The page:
The Kondo Craze – Tidy House Series No. 3
For our last post in the Eastbrook Homes Tidy House series, we’re going to check out the final steps in Marie Kondo’s revolutionary KonMari method of home organization. Marie Kondo, who seems to have become a household name overnight, created her organization system when she was just 19 years old and still in school in Japan.
The KonMari method relies on simplicity to give those who wish to practice it an easy starting point, solid decision-making tools, and a framework that’s built on a strong central concept. When it’s time to decide whether to keep or discard an object, the first question should always be “Does this item spark joy?”
Last week, we covered the first three steps in the KonMari method – Commit, Imagine your Ideal Life, and Discard First. Now, let’s take a look at the last.
- Tidy by category
- Follow the order above
- Ask yourself “Does this item spark joy?”
While moving in to a new Eastbrook Home in one of our West Michigan, Great Lansing, MI, or Auburn, Alabama communities, the transition is made easier by discarding the items that you no longer want or need.
The next step is Tidy by Category. While this step is more targeted toward storing stuff, it is still an important part of the Tidy House process.
When storing items based on their type instead of by expected location, it becomes easier to find stored items, and makes you less likely to drag everything out of a box looking for that one special thing.
Marie Kondo has her own categories for organizing items, although they can be ignored or modified to meet your own needs. Her categories are Clothes, Books, Papers, Misc. stuff, and Sentimental.
The basic KonMari rule for storage is to put all of the same types of items in one place. In other words, don’t put some books in the master bedroom closet and store another box full of paperbacks in the garage.
The 5th step in the KonMari method is to Follow the Above Order. The KonMari method is not only successful because it pushes people to organize, it also works because it also helps change their mindset. Don’t deviate from the steps; follow the path in the correct order or the process will not create the entire outcome desired.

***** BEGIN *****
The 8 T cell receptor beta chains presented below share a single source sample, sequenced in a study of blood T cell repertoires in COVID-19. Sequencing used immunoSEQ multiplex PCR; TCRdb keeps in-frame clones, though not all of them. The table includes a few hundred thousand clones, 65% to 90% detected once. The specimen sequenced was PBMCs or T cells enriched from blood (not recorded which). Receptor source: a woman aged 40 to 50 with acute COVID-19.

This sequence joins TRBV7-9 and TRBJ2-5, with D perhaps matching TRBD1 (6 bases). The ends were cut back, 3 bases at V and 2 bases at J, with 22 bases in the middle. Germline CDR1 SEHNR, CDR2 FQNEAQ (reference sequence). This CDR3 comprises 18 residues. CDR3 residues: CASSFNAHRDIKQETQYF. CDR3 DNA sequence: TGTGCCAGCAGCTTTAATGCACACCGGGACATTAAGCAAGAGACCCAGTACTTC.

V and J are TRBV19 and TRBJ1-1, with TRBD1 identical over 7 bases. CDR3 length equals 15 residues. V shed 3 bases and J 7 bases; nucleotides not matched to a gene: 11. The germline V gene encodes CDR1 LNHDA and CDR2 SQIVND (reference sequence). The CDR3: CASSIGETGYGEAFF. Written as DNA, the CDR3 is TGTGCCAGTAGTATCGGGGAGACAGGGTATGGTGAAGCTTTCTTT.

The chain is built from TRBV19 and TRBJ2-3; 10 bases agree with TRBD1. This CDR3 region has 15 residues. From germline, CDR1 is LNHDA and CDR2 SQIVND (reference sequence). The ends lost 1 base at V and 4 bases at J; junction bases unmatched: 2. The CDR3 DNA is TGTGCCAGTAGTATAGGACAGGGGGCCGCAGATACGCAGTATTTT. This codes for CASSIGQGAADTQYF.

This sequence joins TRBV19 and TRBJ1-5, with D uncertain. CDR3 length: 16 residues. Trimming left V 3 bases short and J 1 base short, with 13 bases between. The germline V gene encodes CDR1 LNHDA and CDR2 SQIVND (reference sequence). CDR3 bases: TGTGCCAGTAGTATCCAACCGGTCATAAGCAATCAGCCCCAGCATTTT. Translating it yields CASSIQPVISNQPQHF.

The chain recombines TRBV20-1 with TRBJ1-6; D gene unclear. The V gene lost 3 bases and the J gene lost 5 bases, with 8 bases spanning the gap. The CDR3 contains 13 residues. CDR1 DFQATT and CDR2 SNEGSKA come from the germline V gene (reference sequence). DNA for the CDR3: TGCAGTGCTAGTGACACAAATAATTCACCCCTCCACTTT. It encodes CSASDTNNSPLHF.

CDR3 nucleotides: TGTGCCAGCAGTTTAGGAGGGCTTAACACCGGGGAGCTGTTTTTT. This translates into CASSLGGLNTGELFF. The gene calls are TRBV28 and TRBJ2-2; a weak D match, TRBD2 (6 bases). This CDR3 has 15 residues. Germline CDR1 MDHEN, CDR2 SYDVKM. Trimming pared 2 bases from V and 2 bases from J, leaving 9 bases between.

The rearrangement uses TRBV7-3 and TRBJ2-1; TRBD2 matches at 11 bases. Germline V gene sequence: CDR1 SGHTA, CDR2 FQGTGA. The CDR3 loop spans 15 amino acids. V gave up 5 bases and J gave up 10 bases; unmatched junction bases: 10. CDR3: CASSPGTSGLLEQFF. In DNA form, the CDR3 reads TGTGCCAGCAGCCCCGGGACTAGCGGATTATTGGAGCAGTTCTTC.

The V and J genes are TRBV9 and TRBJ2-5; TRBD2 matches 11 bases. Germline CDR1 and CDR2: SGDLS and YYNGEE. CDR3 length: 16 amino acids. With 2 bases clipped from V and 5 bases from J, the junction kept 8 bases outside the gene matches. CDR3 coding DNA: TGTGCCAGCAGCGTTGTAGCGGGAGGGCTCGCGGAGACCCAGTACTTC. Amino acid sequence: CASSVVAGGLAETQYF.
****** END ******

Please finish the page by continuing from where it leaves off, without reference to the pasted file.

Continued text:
The final idea in Marie Kondo’s KonMari organizational system is to ask yourself, “Does this item spark joy?”
Are you keeping an item you just because you always have, or because it once belonged to a distant relative, or are there more important reasons – like, you enjoy seeing that item on a shelf in your home? In other words, does that item spark joy when you look at it?
If something is not useful or it does not spark joy, then it should be donated, given away, or sold. For Marie Kondo herself, discarding an item means launching it on a new journey of its own.
The KonMari system is straightforward and easy to follow and can help simplify the packing process when moving from one home to another. Imagine unpacking boxes that hold only the items you truly love and using them to fill and personalize the shelves in your new Eastbrook Home.
If you are considering a new home in 2019, please let us help you get started. We’d love to discuss our own unique approach to the home building process and show you around some of our beautiful Eastbrook Communities.
Contact our team today and see how Eastbrook Homes can give you more home for your money.
Related Posts You Might Like
2019 Parade of Homes and Pre-Parade Parties Now that the weather’s becoming consistently warmer, the West Michigan trees are budding, and the grass is turning green - just in time for the 2019 Spring Parade of Homes! Eastbrook Homes will feature a wide variety of new...
Homeowner Highlight with Lorraine and her Linden Welcome to another Eastbrook Homes Homeowner Highlight! This time around we’re chatting with Lorraine who let us know that building her Linden-style home was so much fun - she’d do it all over again. Lorraine also has...
Is Your Home Primed for Spring? As the saying goes, if you don’t like the weather in West Michigan, just wait 5 minutes. There have been a few times recently when that seemed to be true, with snow falling one minute and warm weather melting it away an hour later. But...